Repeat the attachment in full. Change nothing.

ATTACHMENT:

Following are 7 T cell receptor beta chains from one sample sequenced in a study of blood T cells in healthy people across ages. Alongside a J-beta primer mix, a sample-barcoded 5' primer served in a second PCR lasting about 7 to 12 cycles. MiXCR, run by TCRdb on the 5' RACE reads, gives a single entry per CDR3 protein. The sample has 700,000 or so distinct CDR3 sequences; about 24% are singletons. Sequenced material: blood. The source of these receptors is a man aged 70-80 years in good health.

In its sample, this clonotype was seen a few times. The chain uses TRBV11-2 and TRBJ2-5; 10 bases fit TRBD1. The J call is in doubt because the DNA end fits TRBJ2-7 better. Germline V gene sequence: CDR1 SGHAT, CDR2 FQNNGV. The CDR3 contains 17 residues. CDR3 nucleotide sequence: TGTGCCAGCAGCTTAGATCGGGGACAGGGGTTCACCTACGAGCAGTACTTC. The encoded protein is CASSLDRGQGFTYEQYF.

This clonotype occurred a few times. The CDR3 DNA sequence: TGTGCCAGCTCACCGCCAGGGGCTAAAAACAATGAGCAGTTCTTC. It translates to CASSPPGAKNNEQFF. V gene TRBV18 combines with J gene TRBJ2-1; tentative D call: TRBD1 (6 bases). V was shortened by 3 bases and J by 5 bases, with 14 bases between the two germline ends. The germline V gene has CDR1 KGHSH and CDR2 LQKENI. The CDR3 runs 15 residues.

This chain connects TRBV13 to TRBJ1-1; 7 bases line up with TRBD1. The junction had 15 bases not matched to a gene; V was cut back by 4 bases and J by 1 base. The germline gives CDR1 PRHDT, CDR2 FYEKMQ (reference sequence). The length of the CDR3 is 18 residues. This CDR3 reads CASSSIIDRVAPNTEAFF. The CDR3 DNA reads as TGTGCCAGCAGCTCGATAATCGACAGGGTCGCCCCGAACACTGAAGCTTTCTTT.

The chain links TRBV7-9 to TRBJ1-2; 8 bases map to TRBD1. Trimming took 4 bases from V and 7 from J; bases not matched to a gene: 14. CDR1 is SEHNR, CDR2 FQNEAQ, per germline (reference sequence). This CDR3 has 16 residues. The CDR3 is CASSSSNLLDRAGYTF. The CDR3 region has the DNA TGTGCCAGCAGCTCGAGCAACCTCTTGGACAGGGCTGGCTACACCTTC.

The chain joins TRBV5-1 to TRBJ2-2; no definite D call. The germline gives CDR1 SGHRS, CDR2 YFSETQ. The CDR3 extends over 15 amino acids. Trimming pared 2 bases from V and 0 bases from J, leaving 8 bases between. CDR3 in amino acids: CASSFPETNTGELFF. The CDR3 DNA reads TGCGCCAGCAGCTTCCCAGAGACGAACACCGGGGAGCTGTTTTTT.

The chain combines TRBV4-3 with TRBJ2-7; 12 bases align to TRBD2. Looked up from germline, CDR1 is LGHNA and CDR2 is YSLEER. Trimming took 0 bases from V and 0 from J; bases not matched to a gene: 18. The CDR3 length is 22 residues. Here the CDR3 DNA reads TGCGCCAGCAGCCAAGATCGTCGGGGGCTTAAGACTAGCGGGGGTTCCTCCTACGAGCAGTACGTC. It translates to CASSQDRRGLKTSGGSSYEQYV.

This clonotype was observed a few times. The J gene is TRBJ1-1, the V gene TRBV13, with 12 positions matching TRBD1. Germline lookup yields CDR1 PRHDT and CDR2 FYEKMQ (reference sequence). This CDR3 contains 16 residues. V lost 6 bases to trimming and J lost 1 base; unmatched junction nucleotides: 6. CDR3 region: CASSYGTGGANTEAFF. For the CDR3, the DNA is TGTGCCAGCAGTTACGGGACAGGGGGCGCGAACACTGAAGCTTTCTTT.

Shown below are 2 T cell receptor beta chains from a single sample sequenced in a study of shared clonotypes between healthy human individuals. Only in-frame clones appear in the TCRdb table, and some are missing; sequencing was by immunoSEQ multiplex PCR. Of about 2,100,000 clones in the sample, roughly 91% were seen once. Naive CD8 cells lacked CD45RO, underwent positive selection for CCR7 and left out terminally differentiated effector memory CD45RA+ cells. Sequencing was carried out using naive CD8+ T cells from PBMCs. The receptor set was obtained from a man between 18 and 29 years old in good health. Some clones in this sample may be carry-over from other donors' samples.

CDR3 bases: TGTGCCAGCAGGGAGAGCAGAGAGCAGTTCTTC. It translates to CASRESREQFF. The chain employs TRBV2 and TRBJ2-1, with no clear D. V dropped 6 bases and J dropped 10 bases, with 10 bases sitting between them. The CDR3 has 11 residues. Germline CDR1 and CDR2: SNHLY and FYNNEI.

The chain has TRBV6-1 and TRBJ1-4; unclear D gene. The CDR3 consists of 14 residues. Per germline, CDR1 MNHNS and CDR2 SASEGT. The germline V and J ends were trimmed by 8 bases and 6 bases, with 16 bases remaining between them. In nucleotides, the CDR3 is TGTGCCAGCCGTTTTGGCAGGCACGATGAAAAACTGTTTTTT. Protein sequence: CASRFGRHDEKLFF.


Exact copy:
Following are 7 T cell receptor beta chains from one sample sequenced in a study of blood T cells in healthy people across ages. Alongside a J-beta primer mix, a sample-barcoded 5' primer served in a second PCR lasting about 7 to 12 cycles. MiXCR, run by TCRdb on the 5' RACE reads, gives a single entry per CDR3 protein. The sample has 700,000 or so distinct CDR3 sequences; about 24% are singletons. Sequenced material: blood. The source of these receptors is a man aged 70-80 years in good health.

In its sample, this clonotype was seen a few times. The chain uses TRBV11-2 and TRBJ2-5; 10 bases fit TRBD1. The J call is in doubt because the DNA end fits TRBJ2-7 better. Germline V gene sequence: CDR1 SGHAT, CDR2 FQNNGV. The CDR3 contains 17 residues. CDR3 nucleotide sequence: TGTGCCAGCAGCTTAGATCGGGGACAGGGGTTCACCTACGAGCAGTACTTC. The encoded protein is CASSLDRGQGFTYEQYF.

This clonotype occurred a few times. The CDR3 DNA sequence: TGTGCCAGCTCACCGCCAGGGGCTAAAAACAATGAGCAGTTCTTC. It translates to CASSPPGAKNNEQFF. V gene TRBV18 combines with J gene TRBJ2-1; tentative D call: TRBD1 (6 bases). V was shortened by 3 bases and J by 5 bases, with 14 bases between the two germline ends. The germline V gene has CDR1 KGHSH and CDR2 LQKENI. The CDR3 runs 15 residues.

This chain connects TRBV13 to TRBJ1-1; 7 bases line up with TRBD1. The junction had 15 bases not matched to a gene; V was cut back by 4 bases and J by 1 base. The germline gives CDR1 PRHDT, CDR2 FYEKMQ (reference sequence). The length of the CDR3 is 18 residues. This CDR3 reads CASSSIIDRVAPNTEAFF. The CDR3 DNA reads as TGTGCCAGCAGCTCGATAATCGACAGGGTCGCCCCGAACACTGAAGCTTTCTTT.

The chain links TRBV7-9 to TRBJ1-2; 8 bases map to TRBD1. Trimming took 4 bases from V and 7 from J; bases not matched to a gene: 14. CDR1 is SEHNR, CDR2 FQNEAQ, per germline (reference sequence). This CDR3 has 16 residues. The CDR3 is CASSSSNLLDRAGYTF. The CDR3 region has the DNA TGTGCCAGCAGCTCGAGCAACCTCTTGGACAGGGCTGGCTACACCTTC.

The chain joins TRBV5-1 to TRBJ2-2; no definite D call. The germline gives CDR1 SGHRS, CDR2 YFSETQ. The CDR3 extends over 15 amino acids. Trimming pared 2 bases from V and 0 bases from J, leaving 8 bases between. CDR3 in amino acids: CASSFPETNTGELFF. The CDR3 DNA reads TGCGCCAGCAGCTTCCCAGAGACGAACACCGGGGAGCTGTTTTTT.

The chain combines TRBV4-3 with TRBJ2-7; 12 bases align to TRBD2. Looked up from germline, CDR1 is LGHNA and CDR2 is YSLEER. Trimming took 0 bases from V and 0 from J; bases not matched to a gene: 18. The CDR3 length is 22 residues. Here the CDR3 DNA reads TGCGCCAGCAGCCAAGATCGTCGGGGGCTTAAGACTAGCGGGGGTTCCTCCTACGAGCAGTACGTC. It translates to CASSQDRRGLKTSGGSSYEQYV.

This clonotype was observed a few times. The J gene is TRBJ1-1, the V gene TRBV13, with 12 positions matching TRBD1. Germline lookup yields CDR1 PRHDT and CDR2 FYEKMQ (reference sequence). This CDR3 contains 16 residues. V lost 6 bases to trimming and J lost 1 base; unmatched junction nucleotides: 6. CDR3 region: CASSYGTGGANTEAFF. For the CDR3, the DNA is TGTGCCAGCAGTTACGGGACAGGGGGCGCGAACACTGAAGCTTTCTTT.

Shown below are 2 T cell receptor beta chains from a single sample sequenced in a study of shared clonotypes between healthy human individuals. Only in-frame clones appear in the TCRdb table, and some are missing; sequencing was by immunoSEQ multiplex PCR. Of about 2,100,000 clones in the sample, roughly 91% were seen once. Naive CD8 cells lacked CD45RO, underwent positive selection for CCR7 and left out terminally differentiated effector memory CD45RA+ cells. Sequencing was carried out using naive CD8+ T cells from PBMCs. The receptor set was obtained from a man between 18 and 29 years old in good health. Some clones in this sample may be carry-over from other donors' samples.

CDR3 bases: TGTGCCAGCAGGGAGAGCAGAGAGCAGTTCTTC. It translates to CASRESREQFF. The chain employs TRBV2 and TRBJ2-1, with no clear D. V dropped 6 bases and J dropped 10 bases, with 10 bases sitting between them. The CDR3 has 11 residues. Germline CDR1 and CDR2: SNHLY and FYNNEI.

The chain has TRBV6-1 and TRBJ1-4; unclear D gene. The CDR3 consists of 14 residues. Per germline, CDR1 MNHNS and CDR2 SASEGT. The germline V and J ends were trimmed by 8 bases and 6 bases, with 16 bases remaining between them. In nucleotides, the CDR3 is TGTGCCAGCCGTTTTGGCAGGCACGATGAAAAACTGTTTTTT. Protein sequence: CASRFGRHDEKLFF.